UBC Theses and Dissertations

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UBC Theses and Dissertations

Integration in the forest industry of British Columbia Robinson, Peter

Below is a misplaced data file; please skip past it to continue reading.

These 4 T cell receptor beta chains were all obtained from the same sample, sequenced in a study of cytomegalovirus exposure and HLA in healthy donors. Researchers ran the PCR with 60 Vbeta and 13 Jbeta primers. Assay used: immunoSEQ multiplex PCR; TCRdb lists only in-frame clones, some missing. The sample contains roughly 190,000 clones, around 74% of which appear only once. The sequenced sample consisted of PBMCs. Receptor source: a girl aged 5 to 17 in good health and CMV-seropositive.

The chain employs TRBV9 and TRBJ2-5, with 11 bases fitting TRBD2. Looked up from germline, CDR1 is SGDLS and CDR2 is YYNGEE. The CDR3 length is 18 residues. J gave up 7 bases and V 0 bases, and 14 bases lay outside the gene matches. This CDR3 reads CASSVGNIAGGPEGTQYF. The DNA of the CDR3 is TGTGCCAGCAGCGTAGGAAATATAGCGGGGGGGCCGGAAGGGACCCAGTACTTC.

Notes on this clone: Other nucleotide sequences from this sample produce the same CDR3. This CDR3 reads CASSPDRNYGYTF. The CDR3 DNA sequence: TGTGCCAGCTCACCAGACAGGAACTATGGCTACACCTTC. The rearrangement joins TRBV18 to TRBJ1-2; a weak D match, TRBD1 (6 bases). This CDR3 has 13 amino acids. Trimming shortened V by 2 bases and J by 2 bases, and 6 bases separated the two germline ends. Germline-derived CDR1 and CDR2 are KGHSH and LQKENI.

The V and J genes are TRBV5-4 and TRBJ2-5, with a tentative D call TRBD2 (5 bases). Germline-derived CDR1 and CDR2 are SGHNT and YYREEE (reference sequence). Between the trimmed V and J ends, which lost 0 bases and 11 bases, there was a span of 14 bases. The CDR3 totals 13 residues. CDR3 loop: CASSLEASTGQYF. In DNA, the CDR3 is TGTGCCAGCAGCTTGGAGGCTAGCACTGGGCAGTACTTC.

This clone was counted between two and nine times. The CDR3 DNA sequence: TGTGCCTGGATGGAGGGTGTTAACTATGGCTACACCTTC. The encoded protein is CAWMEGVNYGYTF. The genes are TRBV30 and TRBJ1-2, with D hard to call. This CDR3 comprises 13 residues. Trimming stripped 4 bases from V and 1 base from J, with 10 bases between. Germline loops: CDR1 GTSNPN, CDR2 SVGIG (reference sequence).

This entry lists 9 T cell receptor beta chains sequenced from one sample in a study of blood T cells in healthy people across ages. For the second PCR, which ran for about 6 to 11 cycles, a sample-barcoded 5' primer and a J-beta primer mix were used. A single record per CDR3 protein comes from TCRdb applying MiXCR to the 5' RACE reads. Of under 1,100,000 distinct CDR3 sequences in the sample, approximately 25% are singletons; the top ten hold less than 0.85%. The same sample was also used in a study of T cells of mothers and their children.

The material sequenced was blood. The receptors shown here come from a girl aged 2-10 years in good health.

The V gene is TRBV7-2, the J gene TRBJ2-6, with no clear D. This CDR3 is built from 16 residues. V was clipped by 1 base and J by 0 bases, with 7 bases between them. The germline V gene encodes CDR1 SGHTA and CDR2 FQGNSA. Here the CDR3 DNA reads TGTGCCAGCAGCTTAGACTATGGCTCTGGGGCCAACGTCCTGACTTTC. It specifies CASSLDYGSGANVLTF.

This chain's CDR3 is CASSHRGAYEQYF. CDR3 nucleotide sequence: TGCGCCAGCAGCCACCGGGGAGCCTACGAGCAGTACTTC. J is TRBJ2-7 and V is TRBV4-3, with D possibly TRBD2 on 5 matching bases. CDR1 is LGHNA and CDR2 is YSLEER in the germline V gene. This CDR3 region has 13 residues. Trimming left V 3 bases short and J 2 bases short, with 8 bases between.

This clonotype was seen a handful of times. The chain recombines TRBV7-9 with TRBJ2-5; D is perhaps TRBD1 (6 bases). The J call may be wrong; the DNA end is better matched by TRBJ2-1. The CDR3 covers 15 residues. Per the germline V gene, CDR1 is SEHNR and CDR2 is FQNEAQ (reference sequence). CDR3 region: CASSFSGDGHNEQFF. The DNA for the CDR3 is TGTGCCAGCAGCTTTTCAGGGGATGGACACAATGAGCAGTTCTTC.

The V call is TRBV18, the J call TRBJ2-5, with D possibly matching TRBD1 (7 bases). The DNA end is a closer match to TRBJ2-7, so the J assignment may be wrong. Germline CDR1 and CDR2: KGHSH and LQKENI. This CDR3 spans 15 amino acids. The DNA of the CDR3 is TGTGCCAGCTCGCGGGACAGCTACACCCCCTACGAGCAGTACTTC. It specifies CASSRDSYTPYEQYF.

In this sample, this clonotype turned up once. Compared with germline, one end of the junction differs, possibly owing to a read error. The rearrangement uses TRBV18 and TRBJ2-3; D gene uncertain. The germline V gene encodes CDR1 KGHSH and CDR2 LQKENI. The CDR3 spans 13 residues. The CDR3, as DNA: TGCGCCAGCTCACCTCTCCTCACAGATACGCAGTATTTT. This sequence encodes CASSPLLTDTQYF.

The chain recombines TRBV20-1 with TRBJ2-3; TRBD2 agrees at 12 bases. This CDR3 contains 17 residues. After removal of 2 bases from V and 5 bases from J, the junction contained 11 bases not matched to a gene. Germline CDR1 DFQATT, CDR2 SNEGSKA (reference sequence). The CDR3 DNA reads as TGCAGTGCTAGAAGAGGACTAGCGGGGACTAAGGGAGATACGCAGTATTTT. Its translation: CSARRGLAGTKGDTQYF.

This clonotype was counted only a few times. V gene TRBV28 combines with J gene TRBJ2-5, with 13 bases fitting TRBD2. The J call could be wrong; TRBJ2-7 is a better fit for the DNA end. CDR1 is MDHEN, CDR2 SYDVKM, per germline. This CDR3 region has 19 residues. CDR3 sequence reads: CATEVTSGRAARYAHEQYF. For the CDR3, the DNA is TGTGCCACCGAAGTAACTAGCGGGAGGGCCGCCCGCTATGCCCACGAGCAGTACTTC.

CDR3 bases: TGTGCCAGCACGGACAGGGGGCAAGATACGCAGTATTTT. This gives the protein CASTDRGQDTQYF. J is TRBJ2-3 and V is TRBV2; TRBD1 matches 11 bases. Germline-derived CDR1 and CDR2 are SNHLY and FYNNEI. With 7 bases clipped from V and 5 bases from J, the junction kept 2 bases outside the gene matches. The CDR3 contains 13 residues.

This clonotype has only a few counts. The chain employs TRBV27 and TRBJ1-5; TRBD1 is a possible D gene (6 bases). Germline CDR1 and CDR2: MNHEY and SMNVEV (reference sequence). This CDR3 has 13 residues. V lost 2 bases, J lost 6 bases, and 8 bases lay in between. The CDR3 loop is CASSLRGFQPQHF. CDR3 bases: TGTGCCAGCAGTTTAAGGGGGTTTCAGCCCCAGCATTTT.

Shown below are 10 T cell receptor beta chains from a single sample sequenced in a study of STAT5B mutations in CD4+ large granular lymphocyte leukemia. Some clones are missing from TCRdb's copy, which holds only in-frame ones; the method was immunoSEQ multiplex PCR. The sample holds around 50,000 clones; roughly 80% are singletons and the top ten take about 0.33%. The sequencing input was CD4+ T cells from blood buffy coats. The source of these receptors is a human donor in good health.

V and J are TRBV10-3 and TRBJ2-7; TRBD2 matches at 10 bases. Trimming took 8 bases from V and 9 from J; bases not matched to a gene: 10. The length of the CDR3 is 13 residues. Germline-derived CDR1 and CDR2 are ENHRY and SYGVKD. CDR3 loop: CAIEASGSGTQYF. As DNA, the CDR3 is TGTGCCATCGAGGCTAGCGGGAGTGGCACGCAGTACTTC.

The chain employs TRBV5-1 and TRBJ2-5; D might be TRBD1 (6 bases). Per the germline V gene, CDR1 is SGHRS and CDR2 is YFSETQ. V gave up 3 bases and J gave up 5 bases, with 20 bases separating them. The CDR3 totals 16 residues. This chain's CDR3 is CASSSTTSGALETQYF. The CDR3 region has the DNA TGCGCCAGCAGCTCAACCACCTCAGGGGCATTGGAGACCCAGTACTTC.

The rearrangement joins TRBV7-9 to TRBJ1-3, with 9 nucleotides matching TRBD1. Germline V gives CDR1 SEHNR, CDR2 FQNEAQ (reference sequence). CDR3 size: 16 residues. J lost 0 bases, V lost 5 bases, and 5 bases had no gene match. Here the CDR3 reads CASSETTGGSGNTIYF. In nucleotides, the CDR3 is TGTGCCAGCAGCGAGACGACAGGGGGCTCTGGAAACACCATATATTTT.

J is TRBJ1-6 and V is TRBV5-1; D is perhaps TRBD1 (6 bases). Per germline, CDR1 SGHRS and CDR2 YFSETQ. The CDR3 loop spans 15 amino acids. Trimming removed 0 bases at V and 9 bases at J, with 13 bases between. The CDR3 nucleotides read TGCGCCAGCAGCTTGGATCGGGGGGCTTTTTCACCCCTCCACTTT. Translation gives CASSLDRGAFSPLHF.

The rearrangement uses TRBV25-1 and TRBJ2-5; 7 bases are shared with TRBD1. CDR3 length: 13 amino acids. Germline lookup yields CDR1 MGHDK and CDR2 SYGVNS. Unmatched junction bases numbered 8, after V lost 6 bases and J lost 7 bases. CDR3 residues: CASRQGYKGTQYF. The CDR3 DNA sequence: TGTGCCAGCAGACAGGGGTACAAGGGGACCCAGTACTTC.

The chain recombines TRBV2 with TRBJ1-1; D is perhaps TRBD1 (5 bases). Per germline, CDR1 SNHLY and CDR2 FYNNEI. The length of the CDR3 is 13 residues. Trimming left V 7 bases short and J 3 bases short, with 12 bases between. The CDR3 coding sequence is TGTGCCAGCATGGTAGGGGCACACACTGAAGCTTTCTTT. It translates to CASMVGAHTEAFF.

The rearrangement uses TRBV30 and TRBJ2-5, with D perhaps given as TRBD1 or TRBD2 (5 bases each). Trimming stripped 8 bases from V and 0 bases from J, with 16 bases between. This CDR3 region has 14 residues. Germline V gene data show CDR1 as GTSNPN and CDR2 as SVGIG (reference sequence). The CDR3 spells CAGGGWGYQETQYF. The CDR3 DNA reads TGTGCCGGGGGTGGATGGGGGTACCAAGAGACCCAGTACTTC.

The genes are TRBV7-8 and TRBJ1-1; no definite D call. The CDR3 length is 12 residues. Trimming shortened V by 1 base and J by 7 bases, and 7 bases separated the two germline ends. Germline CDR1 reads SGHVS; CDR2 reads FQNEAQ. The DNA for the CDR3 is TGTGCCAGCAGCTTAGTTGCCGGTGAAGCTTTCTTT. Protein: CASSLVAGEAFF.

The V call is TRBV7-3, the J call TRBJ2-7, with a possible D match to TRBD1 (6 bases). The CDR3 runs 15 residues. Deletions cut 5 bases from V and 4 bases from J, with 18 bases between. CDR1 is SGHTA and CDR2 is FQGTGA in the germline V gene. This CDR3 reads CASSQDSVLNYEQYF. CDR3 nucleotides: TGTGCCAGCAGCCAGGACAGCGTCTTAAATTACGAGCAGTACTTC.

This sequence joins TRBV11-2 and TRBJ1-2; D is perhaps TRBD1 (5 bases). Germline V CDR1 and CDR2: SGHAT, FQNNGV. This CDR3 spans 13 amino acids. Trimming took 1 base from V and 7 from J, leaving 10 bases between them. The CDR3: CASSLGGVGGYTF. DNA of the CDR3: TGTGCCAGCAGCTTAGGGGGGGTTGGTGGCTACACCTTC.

Integration in the forest industry of British Columbia is a complex phenomenon. Its history is almost as long as that of the industry itself. The industry is multi-faceted, with many spheres of concern and activity, and the process of integration has necessarily been a highly differentiated one. Characteristically, it has developed at different rates and to different degrees in and between each of the various sectors of activity. This thesis will examine the growth of integration in the forest industry of British Columbia and will inquire into the fundamental factors of influence in the development of this phenomenon. The terminology applied to the various types of integration is reasonably standard and self explanatory. However, for the sake of clarity and since the industry is a complex one, it is appropriate to discuss the precise application of these terms in this thesis. There are four basic components of the British Columbia forest industry—forestry, harvesting, conversion, and marketing. Only the first of these functions remains substantially outside the private domain, and in consequence of this, timber control is generally treated as a function in itself. Within each of these sectors one finds the process of horizontal integration whereby like entities become amalgamated. This is generally referred to as concentration or as consolidation. In the conversion or manufacturing sector, activity is sufficiently differentiated by output that four major product groups may be identified—lumber, shingles, plywood, and wood pulp. Integration between these sectors is vertical integration. Integration between any of the four functions in the industry (e.g. logging, conversion, etc.) is referred to as vertical integration. It involves the inclusion of two or more industry functions within a single corporate structure. Not all integration is corporate however, and various forms of cooperative integration are prevalent throughout the industry. This is an extremely important aspect of industry structure, and it is found in harvesting (contract logging), conversion (log exchange, residue sales), and marketing (consortium selling.) The major environmental forces acting upon the industry lie in three principal areas—the nature of the raw material base, the activities of government, and the nature of the market environment. Their influences upon integration have always been a combination of pressure and facilitation. Government, for instance, has introduced forest utilization regulations and large-scale and semi-permanent tenures. The former development has put great pressure on firms to integrate, while the latter has facilitated the formation of large-scale manufacturing operations. In marketing, competitive pressures have stimulated integration of many types, while the consolidation of channels and growth of markets have facilitated forward integration into this phase of activity.

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